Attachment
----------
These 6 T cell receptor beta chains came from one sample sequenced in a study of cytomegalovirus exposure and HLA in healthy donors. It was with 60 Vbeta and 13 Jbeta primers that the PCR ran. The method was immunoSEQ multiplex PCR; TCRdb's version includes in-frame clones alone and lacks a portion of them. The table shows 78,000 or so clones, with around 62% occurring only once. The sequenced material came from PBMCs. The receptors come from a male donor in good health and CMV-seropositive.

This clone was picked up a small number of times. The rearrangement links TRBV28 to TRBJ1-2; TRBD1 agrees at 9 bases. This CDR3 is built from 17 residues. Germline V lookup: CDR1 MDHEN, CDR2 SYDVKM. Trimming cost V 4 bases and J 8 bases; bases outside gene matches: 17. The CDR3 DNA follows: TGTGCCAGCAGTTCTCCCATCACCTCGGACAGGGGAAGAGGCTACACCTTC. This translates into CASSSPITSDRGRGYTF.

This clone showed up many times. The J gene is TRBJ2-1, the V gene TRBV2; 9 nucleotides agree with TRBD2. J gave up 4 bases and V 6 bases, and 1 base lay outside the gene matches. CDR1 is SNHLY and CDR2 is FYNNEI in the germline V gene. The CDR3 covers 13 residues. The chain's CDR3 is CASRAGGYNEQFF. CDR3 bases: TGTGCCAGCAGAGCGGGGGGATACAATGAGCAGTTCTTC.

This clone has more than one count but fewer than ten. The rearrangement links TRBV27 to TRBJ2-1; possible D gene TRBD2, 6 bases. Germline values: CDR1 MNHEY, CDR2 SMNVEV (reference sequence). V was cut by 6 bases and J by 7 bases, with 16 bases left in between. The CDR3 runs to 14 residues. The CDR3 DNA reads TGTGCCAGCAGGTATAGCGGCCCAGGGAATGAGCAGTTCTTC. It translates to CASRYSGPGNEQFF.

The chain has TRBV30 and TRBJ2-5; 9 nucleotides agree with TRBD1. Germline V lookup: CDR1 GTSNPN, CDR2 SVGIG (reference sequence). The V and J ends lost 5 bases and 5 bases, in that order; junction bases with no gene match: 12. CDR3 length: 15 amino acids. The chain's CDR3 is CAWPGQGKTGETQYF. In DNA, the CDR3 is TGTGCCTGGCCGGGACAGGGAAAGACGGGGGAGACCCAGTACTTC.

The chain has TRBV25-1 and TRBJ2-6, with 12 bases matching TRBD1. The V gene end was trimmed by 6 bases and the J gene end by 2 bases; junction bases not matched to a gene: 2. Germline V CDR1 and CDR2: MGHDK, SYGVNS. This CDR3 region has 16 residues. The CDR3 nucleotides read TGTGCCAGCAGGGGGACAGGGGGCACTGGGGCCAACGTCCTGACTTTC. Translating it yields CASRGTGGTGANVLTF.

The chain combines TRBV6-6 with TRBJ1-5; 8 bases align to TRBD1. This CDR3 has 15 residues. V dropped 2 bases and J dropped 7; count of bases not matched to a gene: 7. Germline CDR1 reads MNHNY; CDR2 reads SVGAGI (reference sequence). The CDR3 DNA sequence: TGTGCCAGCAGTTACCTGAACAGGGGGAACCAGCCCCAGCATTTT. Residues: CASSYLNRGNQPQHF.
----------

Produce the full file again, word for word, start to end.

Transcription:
These 6 T cell receptor beta chains came from one sample sequenced in a study of cytomegalovirus exposure and HLA in healthy donors. It was with 60 Vbeta and 13 Jbeta primers that the PCR ran. The method was immunoSEQ multiplex PCR; TCRdb's version includes in-frame clones alone and lacks a portion of them. The table shows 78,000 or so clones, with around 62% occurring only once. The sequenced material came from PBMCs. The receptors come from a male donor in good health and CMV-seropositive.

This clone was picked up a small number of times. The rearrangement links TRBV28 to TRBJ1-2; TRBD1 agrees at 9 bases. This CDR3 is built from 17 residues. Germline V lookup: CDR1 MDHEN, CDR2 SYDVKM. Trimming cost V 4 bases and J 8 bases; bases outside gene matches: 17. The CDR3 DNA follows: TGTGCCAGCAGTTCTCCCATCACCTCGGACAGGGGAAGAGGCTACACCTTC. This translates into CASSSPITSDRGRGYTF.

This clone showed up many times. The J gene is TRBJ2-1, the V gene TRBV2; 9 nucleotides agree with TRBD2. J gave up 4 bases and V 6 bases, and 1 base lay outside the gene matches. CDR1 is SNHLY and CDR2 is FYNNEI in the germline V gene. The CDR3 covers 13 residues. The chain's CDR3 is CASRAGGYNEQFF. CDR3 bases: TGTGCCAGCAGAGCGGGGGGATACAATGAGCAGTTCTTC.

This clone has more than one count but fewer than ten. The rearrangement links TRBV27 to TRBJ2-1; possible D gene TRBD2, 6 bases. Germline values: CDR1 MNHEY, CDR2 SMNVEV (reference sequence). V was cut by 6 bases and J by 7 bases, with 16 bases left in between. The CDR3 runs to 14 residues. The CDR3 DNA reads TGTGCCAGCAGGTATAGCGGCCCAGGGAATGAGCAGTTCTTC. It translates to CASRYSGPGNEQFF.

The chain has TRBV30 and TRBJ2-5; 9 nucleotides agree with TRBD1. Germline V lookup: CDR1 GTSNPN, CDR2 SVGIG (reference sequence). The V and J ends lost 5 bases and 5 bases, in that order; junction bases with no gene match: 12. CDR3 length: 15 amino acids. The chain's CDR3 is CAWPGQGKTGETQYF. In DNA, the CDR3 is TGTGCCTGGCCGGGACAGGGAAAGACGGGGGAGACCCAGTACTTC.

The chain has TRBV25-1 and TRBJ2-6, with 12 bases matching TRBD1. The V gene end was trimmed by 6 bases and the J gene end by 2 bases; junction bases not matched to a gene: 2. Germline V CDR1 and CDR2: MGHDK, SYGVNS. This CDR3 region has 16 residues. The CDR3 nucleotides read TGTGCCAGCAGGGGGACAGGGGGCACTGGGGCCAACGTCCTGACTTTC. Translating it yields CASRGTGGTGANVLTF.

The chain combines TRBV6-6 with TRBJ1-5; 8 bases align to TRBD1. This CDR3 has 15 residues. V dropped 2 bases and J dropped 7; count of bases not matched to a gene: 7. Germline CDR1 reads MNHNY; CDR2 reads SVGAGI (reference sequence). The CDR3 DNA sequence: TGTGCCAGCAGTTACCTGAACAGGGGGAACCAGCCCCAGCATTTT. Residues: CASSYLNRGNQPQHF.